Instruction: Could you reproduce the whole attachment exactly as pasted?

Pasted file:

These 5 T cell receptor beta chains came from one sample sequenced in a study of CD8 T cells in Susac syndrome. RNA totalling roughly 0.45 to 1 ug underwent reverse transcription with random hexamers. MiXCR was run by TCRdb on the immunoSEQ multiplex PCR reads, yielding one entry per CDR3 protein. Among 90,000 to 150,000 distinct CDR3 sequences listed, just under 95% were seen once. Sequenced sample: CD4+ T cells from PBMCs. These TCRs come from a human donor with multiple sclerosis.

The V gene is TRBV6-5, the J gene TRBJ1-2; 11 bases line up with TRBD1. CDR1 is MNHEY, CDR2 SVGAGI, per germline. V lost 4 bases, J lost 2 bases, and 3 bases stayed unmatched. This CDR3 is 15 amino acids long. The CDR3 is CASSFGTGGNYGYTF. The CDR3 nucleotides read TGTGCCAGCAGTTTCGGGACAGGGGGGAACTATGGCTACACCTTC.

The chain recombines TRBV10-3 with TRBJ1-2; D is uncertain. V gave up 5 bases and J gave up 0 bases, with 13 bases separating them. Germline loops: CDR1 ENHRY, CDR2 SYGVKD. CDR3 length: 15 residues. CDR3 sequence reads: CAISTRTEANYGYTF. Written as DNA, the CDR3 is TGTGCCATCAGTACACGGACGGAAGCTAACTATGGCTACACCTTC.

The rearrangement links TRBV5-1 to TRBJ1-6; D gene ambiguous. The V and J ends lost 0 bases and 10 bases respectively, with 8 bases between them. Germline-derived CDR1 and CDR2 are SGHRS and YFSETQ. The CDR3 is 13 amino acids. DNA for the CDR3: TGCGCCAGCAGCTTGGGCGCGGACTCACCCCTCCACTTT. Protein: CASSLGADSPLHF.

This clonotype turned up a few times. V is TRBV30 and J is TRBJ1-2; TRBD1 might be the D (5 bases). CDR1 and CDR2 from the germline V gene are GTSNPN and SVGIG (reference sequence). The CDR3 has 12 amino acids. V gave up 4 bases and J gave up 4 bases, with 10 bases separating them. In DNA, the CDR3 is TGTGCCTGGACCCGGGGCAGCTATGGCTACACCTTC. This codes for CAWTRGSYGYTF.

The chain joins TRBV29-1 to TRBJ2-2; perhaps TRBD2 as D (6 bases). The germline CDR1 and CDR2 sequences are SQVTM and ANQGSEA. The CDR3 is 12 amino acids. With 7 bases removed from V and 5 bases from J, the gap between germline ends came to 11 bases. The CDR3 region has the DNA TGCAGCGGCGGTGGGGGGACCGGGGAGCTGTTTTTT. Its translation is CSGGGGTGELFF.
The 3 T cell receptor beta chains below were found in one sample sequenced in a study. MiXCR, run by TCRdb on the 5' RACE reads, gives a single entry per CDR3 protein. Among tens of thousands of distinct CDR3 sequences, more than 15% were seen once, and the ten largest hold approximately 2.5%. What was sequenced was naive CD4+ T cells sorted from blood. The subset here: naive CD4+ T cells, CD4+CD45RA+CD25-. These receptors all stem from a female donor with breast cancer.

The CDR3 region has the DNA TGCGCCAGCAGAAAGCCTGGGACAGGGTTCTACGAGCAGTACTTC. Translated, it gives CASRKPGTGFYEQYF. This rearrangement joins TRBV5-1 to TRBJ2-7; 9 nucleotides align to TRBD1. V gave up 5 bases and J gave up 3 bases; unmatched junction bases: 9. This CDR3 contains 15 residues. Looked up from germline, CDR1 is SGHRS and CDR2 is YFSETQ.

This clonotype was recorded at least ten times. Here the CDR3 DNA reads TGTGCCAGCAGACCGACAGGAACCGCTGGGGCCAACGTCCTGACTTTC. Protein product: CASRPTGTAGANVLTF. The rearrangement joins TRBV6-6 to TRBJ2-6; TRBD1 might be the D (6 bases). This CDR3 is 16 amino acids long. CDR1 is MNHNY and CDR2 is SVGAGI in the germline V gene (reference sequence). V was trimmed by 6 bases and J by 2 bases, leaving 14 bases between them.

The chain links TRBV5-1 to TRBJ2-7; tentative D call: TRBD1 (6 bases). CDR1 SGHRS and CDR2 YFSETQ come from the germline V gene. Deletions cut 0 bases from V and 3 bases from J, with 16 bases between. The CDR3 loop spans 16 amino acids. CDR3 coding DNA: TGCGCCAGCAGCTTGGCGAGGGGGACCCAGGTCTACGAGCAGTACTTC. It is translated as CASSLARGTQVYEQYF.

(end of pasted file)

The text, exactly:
These 5 T cell receptor beta chains came from one sample sequenced in a study of CD8 T cells in Susac syndrome. RNA totalling roughly 0.45 to 1 ug underwent reverse transcription with random hexamers. MiXCR was run by TCRdb on the immunoSEQ multiplex PCR reads, yielding one entry per CDR3 protein. Among 90,000 to 150,000 distinct CDR3 sequences listed, just under 95% were seen once. Sequenced sample: CD4+ T cells from PBMCs. These TCRs come from a human donor with multiple sclerosis.

The V gene is TRBV6-5, the J gene TRBJ1-2; 11 bases line up with TRBD1. CDR1 is MNHEY, CDR2 SVGAGI, per germline. V lost 4 bases, J lost 2 bases, and 3 bases stayed unmatched. This CDR3 is 15 amino acids long. The CDR3 is CASSFGTGGNYGYTF. The CDR3 nucleotides read TGTGCCAGCAGTTTCGGGACAGGGGGGAACTATGGCTACACCTTC.

The chain recombines TRBV10-3 with TRBJ1-2; D is uncertain. V gave up 5 bases and J gave up 0 bases, with 13 bases separating them. Germline loops: CDR1 ENHRY, CDR2 SYGVKD. CDR3 length: 15 residues. CDR3 sequence reads: CAISTRTEANYGYTF. Written as DNA, the CDR3 is TGTGCCATCAGTACACGGACGGAAGCTAACTATGGCTACACCTTC.

The rearrangement links TRBV5-1 to TRBJ1-6; D gene ambiguous. The V and J ends lost 0 bases and 10 bases respectively, with 8 bases between them. Germline-derived CDR1 and CDR2 are SGHRS and YFSETQ. The CDR3 is 13 amino acids. DNA for the CDR3: TGCGCCAGCAGCTTGGGCGCGGACTCACCCCTCCACTTT. Protein: CASSLGADSPLHF.

This clonotype turned up a few times. V is TRBV30 and J is TRBJ1-2; TRBD1 might be the D (5 bases). CDR1 and CDR2 from the germline V gene are GTSNPN and SVGIG (reference sequence). The CDR3 has 12 amino acids. V gave up 4 bases and J gave up 4 bases, with 10 bases separating them. In DNA, the CDR3 is TGTGCCTGGACCCGGGGCAGCTATGGCTACACCTTC. This codes for CAWTRGSYGYTF.

The chain joins TRBV29-1 to TRBJ2-2; perhaps TRBD2 as D (6 bases). The germline CDR1 and CDR2 sequences are SQVTM and ANQGSEA. The CDR3 is 12 amino acids. With 7 bases removed from V and 5 bases from J, the gap between germline ends came to 11 bases. The CDR3 region has the DNA TGCAGCGGCGGTGGGGGGACCGGGGAGCTGTTTTTT. Its translation is CSGGGGTGELFF.
The 3 T cell receptor beta chains below were found in one sample sequenced in a study. MiXCR, run by TCRdb on the 5' RACE reads, gives a single entry per CDR3 protein. Among tens of thousands of distinct CDR3 sequences, more than 15% were seen once, and the ten largest hold approximately 2.5%. What was sequenced was naive CD4+ T cells sorted from blood. The subset here: naive CD4+ T cells, CD4+CD45RA+CD25-. These receptors all stem from a female donor with breast cancer.

The CDR3 region has the DNA TGCGCCAGCAGAAAGCCTGGGACAGGGTTCTACGAGCAGTACTTC. Translated, it gives CASRKPGTGFYEQYF. This rearrangement joins TRBV5-1 to TRBJ2-7; 9 nucleotides align to TRBD1. V gave up 5 bases and J gave up 3 bases; unmatched junction bases: 9. This CDR3 contains 15 residues. Looked up from germline, CDR1 is SGHRS and CDR2 is YFSETQ.

This clonotype was recorded at least ten times. Here the CDR3 DNA reads TGTGCCAGCAGACCGACAGGAACCGCTGGGGCCAACGTCCTGACTTTC. Protein product: CASRPTGTAGANVLTF. The rearrangement joins TRBV6-6 to TRBJ2-6; TRBD1 might be the D (6 bases). This CDR3 is 16 amino acids long. CDR1 is MNHNY and CDR2 is SVGAGI in the germline V gene (reference sequence). V was trimmed by 6 bases and J by 2 bases, leaving 14 bases between them.

The chain links TRBV5-1 to TRBJ2-7; tentative D call: TRBD1 (6 bases). CDR1 SGHRS and CDR2 YFSETQ come from the germline V gene. Deletions cut 0 bases from V and 3 bases from J, with 16 bases between. The CDR3 loop spans 16 amino acids. CDR3 coding DNA: TGCGCCAGCAGCTTGGCGAGGGGGACCCAGGTCTACGAGCAGTACTTC. It is translated as CASSLARGTQVYEQYF.